It is no secret that the human race has left irreversible effects on the planet. Pollution, over-extraction and deforestation have completely changed the natural landscape of Earth and yet many modern artistic depictions of forestry remain pristine. However, Minnesota-based artist and teacher Gregory Euclide works to create pieces that transcend categorization and reveal what modern landscapes truly look like, pollution and plastics included.

Using both traditional watercolours and inks as well as organic objects found near the Minnesota River where he resides, Euclide is not scared to depict the reality of modern landscapes while addressing the UN’s Sustainable Development Goals (SDGs) of Climate Action, Life on Land, and Sustainable Communities.

Euclide posing with a whiteboard mural he created for his students. Image courtesy of Minnesota Marine Art Gallery.

Euclide’s work is described as relief work, as many of his pieces protrude from the flat surface of his canvas. Euclide says he does this purposefully so that those looking at his work are forced to look at the scenes from a variety of different perspectives. As the rivers and grassy plains spill off of his canvas, it demands viewers acknowledge North American nature is no longer clean and flat grassy plains, it is plastic and pollution intermingled with flowers and fields.

It is not only Euclide’s depictions of these scenes but the actual materials he uses that calls attention to the need for action against climate change. In fact, much like the Earth, Euclide’s art needs to be taken care of “like a garden”. Euclide has stated that he purposefully makes his art organic and interactive to be something that you need to tend to, “that you have a relationship with”.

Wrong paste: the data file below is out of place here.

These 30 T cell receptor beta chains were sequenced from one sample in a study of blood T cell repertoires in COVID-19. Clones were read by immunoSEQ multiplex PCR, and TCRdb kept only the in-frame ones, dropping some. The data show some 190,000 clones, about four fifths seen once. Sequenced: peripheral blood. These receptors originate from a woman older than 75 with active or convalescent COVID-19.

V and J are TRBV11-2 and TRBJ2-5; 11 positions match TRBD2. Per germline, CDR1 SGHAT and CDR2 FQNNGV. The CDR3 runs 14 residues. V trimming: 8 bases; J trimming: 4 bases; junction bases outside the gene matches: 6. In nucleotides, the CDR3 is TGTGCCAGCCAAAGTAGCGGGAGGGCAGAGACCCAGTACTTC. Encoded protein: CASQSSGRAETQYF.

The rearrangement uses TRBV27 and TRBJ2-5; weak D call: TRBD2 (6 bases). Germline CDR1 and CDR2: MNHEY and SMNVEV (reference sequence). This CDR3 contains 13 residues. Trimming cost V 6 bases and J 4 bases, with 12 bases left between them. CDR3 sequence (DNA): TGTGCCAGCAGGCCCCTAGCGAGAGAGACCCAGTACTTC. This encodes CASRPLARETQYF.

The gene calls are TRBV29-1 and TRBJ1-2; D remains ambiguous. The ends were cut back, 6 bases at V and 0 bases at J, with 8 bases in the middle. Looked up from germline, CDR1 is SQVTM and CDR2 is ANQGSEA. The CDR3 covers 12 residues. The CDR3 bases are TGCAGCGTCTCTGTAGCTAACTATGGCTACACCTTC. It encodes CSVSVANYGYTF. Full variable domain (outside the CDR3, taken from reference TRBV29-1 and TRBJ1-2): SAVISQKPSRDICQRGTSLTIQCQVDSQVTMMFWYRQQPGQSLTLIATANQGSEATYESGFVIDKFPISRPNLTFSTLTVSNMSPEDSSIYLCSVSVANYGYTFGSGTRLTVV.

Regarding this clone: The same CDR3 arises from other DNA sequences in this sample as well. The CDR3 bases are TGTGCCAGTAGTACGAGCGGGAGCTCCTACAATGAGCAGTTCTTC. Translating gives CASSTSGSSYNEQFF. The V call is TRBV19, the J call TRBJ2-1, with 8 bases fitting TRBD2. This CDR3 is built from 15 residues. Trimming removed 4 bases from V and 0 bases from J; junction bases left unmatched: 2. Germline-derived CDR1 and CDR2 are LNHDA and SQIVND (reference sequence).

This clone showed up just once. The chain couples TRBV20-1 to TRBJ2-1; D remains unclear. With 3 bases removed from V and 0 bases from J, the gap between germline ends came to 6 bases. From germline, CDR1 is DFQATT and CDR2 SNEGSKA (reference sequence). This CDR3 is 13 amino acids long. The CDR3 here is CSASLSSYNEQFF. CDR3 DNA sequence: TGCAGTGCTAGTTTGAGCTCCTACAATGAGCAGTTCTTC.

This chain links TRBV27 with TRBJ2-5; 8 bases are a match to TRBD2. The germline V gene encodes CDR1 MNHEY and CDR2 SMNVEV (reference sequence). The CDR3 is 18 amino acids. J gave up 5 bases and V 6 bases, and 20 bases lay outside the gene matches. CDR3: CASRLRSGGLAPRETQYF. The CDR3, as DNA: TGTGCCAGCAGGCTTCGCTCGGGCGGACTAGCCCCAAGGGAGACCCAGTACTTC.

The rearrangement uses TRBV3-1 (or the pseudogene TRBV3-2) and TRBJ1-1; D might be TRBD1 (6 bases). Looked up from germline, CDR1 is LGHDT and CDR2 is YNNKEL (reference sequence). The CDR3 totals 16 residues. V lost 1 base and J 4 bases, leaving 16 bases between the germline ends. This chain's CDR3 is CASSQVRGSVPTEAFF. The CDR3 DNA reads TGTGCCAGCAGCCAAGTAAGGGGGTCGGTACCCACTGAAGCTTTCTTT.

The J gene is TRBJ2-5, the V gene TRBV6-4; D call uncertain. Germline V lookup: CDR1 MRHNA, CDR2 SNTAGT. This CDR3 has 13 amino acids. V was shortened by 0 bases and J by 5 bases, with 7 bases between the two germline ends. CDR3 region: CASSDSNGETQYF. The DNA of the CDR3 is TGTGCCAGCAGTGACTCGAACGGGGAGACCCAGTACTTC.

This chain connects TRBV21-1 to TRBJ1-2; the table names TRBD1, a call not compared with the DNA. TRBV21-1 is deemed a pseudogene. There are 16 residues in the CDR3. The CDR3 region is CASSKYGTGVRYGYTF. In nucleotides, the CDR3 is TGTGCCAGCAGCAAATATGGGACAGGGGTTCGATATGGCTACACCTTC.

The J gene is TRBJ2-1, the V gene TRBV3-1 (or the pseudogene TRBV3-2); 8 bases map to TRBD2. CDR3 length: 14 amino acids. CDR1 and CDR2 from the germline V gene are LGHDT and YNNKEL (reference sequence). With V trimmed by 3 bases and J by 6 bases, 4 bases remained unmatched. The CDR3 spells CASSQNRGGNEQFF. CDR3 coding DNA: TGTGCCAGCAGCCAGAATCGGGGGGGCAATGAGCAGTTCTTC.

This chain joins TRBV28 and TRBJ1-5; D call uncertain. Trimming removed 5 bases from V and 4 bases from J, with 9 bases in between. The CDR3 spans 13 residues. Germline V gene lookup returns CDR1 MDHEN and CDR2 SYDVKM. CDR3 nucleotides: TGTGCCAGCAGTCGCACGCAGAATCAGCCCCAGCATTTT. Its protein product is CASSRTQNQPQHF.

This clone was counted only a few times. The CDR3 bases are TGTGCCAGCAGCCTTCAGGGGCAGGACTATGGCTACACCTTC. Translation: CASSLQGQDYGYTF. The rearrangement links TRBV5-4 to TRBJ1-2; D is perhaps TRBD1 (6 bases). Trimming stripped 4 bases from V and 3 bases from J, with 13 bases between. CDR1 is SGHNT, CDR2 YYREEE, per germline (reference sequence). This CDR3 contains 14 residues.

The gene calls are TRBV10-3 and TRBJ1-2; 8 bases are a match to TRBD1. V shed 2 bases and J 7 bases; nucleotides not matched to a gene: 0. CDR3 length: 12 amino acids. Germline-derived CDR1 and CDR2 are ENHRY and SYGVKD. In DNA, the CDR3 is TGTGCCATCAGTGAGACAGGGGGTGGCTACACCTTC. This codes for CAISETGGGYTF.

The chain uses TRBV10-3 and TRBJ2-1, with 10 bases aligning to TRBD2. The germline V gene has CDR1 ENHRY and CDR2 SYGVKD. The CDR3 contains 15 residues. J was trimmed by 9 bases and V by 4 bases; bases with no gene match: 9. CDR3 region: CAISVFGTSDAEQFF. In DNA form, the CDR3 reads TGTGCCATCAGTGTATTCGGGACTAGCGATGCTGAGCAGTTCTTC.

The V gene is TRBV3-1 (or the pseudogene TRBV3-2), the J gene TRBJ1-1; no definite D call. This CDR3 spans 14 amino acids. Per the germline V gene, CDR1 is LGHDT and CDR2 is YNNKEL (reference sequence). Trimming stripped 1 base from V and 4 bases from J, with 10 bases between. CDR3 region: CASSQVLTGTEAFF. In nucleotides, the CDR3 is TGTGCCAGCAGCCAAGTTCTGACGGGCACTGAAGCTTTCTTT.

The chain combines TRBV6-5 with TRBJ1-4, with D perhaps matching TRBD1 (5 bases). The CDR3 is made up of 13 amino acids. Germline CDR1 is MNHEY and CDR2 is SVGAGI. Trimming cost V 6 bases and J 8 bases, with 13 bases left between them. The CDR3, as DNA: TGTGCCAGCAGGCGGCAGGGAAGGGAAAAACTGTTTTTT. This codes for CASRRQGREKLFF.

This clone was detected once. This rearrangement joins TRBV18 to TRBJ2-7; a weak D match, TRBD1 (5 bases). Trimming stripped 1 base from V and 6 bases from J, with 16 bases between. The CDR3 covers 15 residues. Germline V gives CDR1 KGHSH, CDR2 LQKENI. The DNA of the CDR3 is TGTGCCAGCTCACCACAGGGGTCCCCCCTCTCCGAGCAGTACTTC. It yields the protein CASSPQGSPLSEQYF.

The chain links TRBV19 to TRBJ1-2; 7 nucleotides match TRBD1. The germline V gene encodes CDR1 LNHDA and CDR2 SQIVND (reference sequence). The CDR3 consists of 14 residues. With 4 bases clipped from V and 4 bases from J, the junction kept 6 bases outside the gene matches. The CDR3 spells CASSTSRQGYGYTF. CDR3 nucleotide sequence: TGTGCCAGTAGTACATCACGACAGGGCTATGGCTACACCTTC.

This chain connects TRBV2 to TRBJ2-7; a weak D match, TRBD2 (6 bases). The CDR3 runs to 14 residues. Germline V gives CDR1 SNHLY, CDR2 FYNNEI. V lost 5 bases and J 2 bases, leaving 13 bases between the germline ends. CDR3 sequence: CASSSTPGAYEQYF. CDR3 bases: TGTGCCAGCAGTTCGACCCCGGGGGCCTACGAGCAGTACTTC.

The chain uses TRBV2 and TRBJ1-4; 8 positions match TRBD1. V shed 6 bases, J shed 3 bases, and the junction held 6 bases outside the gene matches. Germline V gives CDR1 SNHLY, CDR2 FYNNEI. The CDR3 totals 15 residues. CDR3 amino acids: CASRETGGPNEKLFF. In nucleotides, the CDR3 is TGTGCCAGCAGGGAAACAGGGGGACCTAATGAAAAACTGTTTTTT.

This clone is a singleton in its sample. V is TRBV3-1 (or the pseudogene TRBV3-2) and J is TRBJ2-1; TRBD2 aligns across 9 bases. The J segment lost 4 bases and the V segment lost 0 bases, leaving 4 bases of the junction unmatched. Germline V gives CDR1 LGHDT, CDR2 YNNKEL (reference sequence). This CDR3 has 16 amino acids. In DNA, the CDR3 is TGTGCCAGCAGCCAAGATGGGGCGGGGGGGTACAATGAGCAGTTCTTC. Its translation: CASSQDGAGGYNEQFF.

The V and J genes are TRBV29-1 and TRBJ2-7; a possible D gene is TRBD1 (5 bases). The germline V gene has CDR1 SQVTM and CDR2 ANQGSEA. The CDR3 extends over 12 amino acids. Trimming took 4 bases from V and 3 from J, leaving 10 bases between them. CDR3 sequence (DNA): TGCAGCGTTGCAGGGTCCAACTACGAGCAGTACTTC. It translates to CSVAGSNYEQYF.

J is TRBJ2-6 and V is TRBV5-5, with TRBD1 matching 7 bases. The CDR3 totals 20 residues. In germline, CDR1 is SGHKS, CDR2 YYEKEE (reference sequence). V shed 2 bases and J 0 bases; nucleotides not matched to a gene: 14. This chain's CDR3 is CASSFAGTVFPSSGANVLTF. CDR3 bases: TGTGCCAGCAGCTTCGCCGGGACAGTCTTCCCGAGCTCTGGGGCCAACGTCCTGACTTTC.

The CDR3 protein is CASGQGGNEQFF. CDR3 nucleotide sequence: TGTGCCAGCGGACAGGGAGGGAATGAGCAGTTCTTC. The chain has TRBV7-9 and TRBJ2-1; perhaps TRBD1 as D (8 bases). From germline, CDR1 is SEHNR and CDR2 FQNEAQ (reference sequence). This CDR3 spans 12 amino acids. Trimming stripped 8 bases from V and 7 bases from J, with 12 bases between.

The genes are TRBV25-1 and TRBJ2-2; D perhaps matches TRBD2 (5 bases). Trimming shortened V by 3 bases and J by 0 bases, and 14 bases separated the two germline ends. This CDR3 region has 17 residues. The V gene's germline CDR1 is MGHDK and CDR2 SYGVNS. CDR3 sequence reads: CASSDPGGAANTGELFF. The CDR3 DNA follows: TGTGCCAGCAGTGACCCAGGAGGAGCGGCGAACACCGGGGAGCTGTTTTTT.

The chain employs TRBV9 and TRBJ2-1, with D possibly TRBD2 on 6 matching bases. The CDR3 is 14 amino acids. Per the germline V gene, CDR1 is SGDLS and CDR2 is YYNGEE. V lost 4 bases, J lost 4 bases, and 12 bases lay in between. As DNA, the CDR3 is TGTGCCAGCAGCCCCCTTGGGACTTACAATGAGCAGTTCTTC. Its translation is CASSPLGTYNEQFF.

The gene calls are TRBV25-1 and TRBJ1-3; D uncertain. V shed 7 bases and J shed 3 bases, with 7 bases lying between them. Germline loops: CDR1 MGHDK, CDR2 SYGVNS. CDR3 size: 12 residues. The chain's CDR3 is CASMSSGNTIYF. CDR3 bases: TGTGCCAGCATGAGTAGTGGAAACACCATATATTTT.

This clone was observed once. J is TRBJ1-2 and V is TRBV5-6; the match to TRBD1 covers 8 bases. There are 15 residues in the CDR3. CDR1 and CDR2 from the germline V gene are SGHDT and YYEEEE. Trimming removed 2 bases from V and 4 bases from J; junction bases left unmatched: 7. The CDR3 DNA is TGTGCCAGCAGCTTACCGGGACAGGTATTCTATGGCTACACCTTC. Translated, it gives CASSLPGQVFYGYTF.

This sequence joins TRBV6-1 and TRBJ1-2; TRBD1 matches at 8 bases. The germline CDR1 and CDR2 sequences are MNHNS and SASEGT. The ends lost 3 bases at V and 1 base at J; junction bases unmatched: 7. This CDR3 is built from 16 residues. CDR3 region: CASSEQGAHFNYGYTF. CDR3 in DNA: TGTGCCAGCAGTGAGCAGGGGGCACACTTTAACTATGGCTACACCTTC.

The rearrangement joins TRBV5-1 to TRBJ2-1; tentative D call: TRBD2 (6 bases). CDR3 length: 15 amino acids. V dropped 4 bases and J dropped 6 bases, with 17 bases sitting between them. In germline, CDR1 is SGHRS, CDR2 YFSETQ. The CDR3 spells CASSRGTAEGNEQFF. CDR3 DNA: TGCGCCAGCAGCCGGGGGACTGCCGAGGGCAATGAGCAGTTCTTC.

'Anywhere Kept The Frame Around Wanting' is made with fern, wood, goldenrod and found foam. Image Courtesy of Hashimoto Contemporary.

Many of his pieces begin with a painted background of a scenic spot in nature, such as a lush forest set against a blue sky before he begins adding 3D components such as topographical elements, ripped scraps of paper, moss, rocks, old paint tubes pieces of plastic in geometric shapes and even scraps from his old exhibitions to portray the overlap of the organic and unnatural. In an interview with Figure/Ground, Euclide stated that he was not interested in “recreating the world but highlighting the dialogue between landscape painting and the land itself”.

Left: Put my pressing into a ravine where I paused to return year after year, Right: I pause to explore your preserved places. Images courtesy of Wide Walls.

Although his pieces are delicate, his message is fierce.  “Humanity is very shortsighted,” he told Fast Horse. “Even if we have the science that would allow us to solve a problem, very few people are willing to sacrifice their way of life to obtain that solution. I am not super optimistic about our ability to maintain a healthy environment.”

Euclide currently works as an art teacher, inspiring the next generation of sustainable artists. His work can be found here.

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